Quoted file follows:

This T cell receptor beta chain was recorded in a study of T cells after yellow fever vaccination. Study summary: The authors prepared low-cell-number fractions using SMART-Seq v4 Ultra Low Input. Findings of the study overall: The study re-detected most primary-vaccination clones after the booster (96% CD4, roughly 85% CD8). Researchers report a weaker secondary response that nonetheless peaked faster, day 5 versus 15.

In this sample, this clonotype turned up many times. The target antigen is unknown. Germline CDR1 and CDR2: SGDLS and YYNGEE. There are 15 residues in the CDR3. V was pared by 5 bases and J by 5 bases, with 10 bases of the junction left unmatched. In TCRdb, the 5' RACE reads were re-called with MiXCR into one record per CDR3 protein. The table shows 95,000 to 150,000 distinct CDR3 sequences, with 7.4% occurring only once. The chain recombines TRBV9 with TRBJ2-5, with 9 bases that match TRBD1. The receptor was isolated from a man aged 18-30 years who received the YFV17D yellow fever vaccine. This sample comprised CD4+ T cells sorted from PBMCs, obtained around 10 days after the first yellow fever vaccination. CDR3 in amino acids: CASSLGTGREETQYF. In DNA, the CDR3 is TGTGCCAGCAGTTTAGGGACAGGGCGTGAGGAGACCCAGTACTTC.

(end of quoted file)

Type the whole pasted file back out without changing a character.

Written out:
This T cell receptor beta chain was recorded in a study of T cells after yellow fever vaccination. Study summary: The authors prepared low-cell-number fractions using SMART-Seq v4 Ultra Low Input. Findings of the study overall: The study re-detected most primary-vaccination clones after the booster (96% CD4, roughly 85% CD8). Researchers report a weaker secondary response that nonetheless peaked faster, day 5 versus 15.

In this sample, this clonotype turned up many times. The target antigen is unknown. Germline CDR1 and CDR2: SGDLS and YYNGEE. There are 15 residues in the CDR3. V was pared by 5 bases and J by 5 bases, with 10 bases of the junction left unmatched. In TCRdb, the 5' RACE reads were re-called with MiXCR into one record per CDR3 protein. The table shows 95,000 to 150,000 distinct CDR3 sequences, with 7.4% occurring only once. The chain recombines TRBV9 with TRBJ2-5, with 9 bases that match TRBD1. The receptor was isolated from a man aged 18-30 years who received the YFV17D yellow fever vaccine. This sample comprised CD4+ T cells sorted from PBMCs, obtained around 10 days after the first yellow fever vaccination. CDR3 in amino acids: CASSLGTGREETQYF. In DNA, the CDR3 is TGTGCCAGCAGTTTAGGGACAGGGCGTGAGGAGACCCAGTACTTC.